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Early palliative care: the surprise question and the palliative care screening tool—better together
  1. Yung-Feng Yen1,2,3,
  2. Ya-Ling Lee4,5,
  3. Hsiao-Yun Hu2,6,
  4. Wen-Jung Sun7,
  5. Ming-Chung Ko3,8,
  6. Chu-Chieh Chen3,
  7. Weng Kee Wong9,
  8. Donald E Morisky10,
  9. Sheng-Jean Huang11,12 and
  10. Dachen Chu2,11
  1. 1Section of Infectious Diseases, Taipei City Hospital Yangming Branch, Taipei, Taiwan
  2. 2Institute of Public Health, National Yang-Ming University, Taipei, Taiwan
  3. 3Department of Health Care Management, National Taipei University of Nursing and Health Sciences, Taipei, Taiwan
  4. 4Department of Dentistry, Taipei City Hospital, Taipei, Taiwan
  5. 5Department of Dentistry, School of Dentistry, National Yang-Ming University, Taipei, Taiwan
  6. 6Department of Education and Research, Taipei City Hospital, Taipei, Taiwan
  7. 7Community Medicine Department & Family Medicine Division, Taipei City Hospital Zhongxing Branch, Taipei, Taiwan
  8. 8Department of Urology, Taipei City Hospital, Taipei, Taiwan
  9. 9Department of Biostatistics, Fielding School of Public Health, University of California Los Angeles, Los Angeles, California, USA
  10. 10Department of Community Health Sciences, Fielding School of Public Health, University of California Los Angeles, Los Angeles, California, USA
  11. 11Department of Neurosurgery, Taipei City Hospital, Taipei, Taiwan
  12. 12Department of Surgery, Medical College, National Taiwan University Hospital, Taipei, Taiwan
  1. Correspondence to Dr Yung-Feng Yen, Section of Infectious Diseases, Taipei City Hospital Yangming Branch, Taipei City 10341, Taiwan; yfyen1{at}gmail.com

Abstract

Objective The ‘surprise question’ (SQ) and the palliative care screening tool (PCST) are the common assessment tools in the early identification of patients requiring palliative care. However, the comparison of their prognostic accuracies has not been extensively studied. This study aimed to compare the prognostic accuracy of SQ and PCST in terms of recognising patients nearing end of life (EOL) and those appropriate for palliative care.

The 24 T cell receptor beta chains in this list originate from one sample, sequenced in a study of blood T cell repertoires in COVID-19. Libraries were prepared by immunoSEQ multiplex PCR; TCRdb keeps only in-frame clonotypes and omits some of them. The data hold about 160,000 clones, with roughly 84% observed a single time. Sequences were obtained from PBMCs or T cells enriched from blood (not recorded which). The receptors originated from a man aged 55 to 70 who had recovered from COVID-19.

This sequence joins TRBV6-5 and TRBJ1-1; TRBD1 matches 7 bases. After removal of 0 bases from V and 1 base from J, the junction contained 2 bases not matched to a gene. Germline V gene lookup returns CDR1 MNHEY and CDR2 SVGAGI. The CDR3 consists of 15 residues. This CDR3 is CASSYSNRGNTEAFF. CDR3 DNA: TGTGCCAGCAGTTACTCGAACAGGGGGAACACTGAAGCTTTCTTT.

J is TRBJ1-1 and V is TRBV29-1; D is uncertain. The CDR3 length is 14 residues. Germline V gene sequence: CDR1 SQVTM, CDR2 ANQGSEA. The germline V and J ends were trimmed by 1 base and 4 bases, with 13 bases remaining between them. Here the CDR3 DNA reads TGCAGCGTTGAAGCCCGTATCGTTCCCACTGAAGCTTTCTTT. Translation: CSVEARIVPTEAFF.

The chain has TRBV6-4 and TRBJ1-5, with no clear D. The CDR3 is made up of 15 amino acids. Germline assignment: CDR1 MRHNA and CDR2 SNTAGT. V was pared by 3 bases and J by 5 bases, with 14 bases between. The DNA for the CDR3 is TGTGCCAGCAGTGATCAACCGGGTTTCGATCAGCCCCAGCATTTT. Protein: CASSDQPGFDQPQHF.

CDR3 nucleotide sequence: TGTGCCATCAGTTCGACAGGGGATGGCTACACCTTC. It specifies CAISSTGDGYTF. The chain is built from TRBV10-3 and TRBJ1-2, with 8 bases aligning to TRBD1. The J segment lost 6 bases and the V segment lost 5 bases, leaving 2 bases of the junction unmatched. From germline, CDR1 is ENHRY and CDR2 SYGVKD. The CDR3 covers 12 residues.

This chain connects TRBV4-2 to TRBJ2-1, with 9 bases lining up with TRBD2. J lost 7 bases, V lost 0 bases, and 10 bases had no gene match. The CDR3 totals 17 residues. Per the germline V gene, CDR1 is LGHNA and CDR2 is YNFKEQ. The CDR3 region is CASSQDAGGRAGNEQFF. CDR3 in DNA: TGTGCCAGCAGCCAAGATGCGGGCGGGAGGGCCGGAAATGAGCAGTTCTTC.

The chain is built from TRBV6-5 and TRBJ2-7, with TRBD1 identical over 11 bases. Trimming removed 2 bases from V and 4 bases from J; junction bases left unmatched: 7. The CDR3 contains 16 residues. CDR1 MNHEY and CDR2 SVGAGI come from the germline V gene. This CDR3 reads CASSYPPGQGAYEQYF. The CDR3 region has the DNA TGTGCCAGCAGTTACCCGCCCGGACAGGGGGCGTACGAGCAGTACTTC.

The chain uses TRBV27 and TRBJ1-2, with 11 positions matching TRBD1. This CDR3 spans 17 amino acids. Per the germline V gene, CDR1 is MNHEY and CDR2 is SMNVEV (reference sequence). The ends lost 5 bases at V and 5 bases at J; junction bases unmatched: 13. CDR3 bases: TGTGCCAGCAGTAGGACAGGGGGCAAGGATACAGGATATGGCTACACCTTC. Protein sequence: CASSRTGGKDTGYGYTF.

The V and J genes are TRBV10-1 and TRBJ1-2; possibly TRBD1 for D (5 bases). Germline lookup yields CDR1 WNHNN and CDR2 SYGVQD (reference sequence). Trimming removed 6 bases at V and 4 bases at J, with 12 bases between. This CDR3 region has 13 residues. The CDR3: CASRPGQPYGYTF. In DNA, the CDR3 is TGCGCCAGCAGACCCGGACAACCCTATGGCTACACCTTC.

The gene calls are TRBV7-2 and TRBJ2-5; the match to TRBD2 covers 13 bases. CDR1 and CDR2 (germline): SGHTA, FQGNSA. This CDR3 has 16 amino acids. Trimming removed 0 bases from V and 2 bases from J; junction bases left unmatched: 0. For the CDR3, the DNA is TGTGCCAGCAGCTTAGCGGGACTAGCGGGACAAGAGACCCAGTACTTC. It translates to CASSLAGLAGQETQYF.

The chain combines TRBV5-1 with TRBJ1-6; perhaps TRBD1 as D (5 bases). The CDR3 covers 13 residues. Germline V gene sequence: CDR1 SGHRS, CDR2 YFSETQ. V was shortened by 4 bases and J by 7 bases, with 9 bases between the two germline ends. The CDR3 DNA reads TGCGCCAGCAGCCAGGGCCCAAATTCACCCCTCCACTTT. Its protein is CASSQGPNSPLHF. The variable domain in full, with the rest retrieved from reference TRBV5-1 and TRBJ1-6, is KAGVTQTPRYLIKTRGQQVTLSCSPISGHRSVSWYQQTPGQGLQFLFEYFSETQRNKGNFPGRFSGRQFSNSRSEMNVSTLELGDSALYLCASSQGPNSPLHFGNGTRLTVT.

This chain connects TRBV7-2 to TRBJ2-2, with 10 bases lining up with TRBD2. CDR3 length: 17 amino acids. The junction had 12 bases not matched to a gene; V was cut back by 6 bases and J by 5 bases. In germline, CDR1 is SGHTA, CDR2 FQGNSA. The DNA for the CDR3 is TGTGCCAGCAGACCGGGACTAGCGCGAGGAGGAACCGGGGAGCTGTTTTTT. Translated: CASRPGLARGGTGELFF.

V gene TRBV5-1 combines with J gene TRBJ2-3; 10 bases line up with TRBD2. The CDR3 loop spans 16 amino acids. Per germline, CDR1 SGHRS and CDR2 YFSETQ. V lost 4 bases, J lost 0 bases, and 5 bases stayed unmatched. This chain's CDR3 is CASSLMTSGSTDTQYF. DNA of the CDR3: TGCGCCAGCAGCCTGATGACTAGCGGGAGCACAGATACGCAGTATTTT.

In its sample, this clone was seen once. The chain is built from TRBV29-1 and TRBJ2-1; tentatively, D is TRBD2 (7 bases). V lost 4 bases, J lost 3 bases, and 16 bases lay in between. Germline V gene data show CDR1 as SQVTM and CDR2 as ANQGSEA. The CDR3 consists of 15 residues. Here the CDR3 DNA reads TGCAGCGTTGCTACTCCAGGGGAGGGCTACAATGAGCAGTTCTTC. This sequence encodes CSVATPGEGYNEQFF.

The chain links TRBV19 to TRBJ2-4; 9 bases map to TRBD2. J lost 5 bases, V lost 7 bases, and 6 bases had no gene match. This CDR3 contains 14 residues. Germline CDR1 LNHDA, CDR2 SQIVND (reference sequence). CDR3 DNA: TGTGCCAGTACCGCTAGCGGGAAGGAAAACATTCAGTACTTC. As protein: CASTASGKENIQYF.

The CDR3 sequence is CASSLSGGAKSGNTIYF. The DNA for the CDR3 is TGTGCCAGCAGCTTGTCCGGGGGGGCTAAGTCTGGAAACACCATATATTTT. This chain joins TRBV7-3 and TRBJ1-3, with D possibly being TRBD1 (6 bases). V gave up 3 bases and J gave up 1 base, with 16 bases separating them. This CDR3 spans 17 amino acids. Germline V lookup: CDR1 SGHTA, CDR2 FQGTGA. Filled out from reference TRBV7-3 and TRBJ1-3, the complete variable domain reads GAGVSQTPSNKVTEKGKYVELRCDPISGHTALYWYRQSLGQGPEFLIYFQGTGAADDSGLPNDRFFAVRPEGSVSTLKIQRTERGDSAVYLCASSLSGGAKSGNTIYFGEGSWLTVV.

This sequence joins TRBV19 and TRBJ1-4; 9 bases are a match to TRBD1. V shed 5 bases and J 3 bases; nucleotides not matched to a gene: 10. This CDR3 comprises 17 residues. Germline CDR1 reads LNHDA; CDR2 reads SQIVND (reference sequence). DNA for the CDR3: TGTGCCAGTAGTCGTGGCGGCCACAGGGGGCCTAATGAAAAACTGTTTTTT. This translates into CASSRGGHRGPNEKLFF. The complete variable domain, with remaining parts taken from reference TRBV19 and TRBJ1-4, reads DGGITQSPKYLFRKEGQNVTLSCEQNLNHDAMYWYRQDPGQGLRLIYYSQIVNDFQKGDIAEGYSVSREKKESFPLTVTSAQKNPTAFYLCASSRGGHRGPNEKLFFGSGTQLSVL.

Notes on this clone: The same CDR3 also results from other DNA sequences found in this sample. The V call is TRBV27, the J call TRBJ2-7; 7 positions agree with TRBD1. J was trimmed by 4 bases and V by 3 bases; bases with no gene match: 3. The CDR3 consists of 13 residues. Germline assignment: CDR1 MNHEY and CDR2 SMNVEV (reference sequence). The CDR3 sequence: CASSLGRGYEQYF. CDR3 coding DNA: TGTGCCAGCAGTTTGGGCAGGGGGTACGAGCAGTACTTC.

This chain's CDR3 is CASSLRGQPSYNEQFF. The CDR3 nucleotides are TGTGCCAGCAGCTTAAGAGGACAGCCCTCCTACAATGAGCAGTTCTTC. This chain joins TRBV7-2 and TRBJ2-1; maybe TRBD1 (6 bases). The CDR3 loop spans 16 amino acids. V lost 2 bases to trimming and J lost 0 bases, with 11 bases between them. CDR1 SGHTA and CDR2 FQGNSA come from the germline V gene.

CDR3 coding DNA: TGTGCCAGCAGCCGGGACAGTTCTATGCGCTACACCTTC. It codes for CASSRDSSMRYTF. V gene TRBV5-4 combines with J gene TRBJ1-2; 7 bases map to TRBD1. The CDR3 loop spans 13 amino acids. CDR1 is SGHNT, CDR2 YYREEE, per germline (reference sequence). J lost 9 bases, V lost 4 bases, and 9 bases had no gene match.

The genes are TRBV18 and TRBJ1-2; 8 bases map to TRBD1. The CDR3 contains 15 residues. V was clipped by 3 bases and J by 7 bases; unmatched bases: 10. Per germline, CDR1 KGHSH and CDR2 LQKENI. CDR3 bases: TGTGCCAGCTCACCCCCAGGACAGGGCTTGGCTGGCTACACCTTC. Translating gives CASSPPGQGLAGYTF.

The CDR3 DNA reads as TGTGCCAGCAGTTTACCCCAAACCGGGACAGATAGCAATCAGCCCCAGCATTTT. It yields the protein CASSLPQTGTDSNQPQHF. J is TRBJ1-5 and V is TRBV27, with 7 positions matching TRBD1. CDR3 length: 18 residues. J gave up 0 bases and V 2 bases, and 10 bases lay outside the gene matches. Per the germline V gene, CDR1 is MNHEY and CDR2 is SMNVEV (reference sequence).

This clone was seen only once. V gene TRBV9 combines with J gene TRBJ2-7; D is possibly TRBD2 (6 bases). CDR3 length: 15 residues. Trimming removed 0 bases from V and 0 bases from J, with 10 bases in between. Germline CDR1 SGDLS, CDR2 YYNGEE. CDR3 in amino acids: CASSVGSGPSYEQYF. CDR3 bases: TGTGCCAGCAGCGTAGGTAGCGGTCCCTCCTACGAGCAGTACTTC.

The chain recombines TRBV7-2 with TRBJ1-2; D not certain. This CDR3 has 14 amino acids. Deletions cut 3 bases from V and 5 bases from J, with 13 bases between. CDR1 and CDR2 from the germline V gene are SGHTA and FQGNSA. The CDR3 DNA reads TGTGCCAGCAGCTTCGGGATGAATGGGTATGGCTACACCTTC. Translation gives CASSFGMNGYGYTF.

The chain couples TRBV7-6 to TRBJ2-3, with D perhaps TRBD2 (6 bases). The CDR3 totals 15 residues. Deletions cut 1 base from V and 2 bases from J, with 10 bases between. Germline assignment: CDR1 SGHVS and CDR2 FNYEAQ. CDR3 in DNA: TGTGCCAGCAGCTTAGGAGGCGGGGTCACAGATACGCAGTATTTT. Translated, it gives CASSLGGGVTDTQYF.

Methods This prospective study used both the SQ and PCST to predict patients’ 12-month mortality and identified those appropriate for palliative care. All adult patients admitted to Taipei City Hospital in 2015 were included in this cohort study. The c-statistic value was calculated to indicate the predictive accuracies of the SQ and PCST.

Results Out of 21 109 patients, with a mean age of 62.8 years, 12.4% and 11.1% had a SQ response of ‘no’ and a PCST score of ≥4, respectively. After controlling for other covariates, an SQ response of ‘no’ and a PCST score of ≥4 were the independent predictors of 12-month mortality. The c-statistic values of the SQ and PCST at recognising patients in their last year of life were 0.680 and 0.689, respectively. When using a combination of both SQ and PCST in predicting patients’ 12-month mortality risk, the predictive value of the c-statistic increased to 0.739 and was significantly higher than either one in isolation (p<0.001).

Conclusion A combination of the SQ with PCST has better prognostic accuracy than either one in isolation.

  • hospice care
  • supportive care

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Footnotes

  • Y-FY, Y-LL and H-YH contributed equally.

  • Contributors All authors substantially contributed to the conception and design of the study, data analysis, data interpretation and the drafting of the manuscript. Y-FY, Y-LL, H-YH, W-JS, M-CK, C-CC, W-KW, S-JH and DC substantially contributed to data acquisition and interpretation of the results. All authors approved the final version of the manuscript.

  • Funding This study was supported by a grant from the Department of Health, Taipei City Government, Taiwan. The study sponsor was not involved in the study design, the collection, analysis, or interpretation of the data, the writing of this report, or the decision to submit it for publication.

  • Competing interests None declared.

  • Patient consent for publication Not required.

  • Provenance and peer review Not commissioned; externally peer reviewed.

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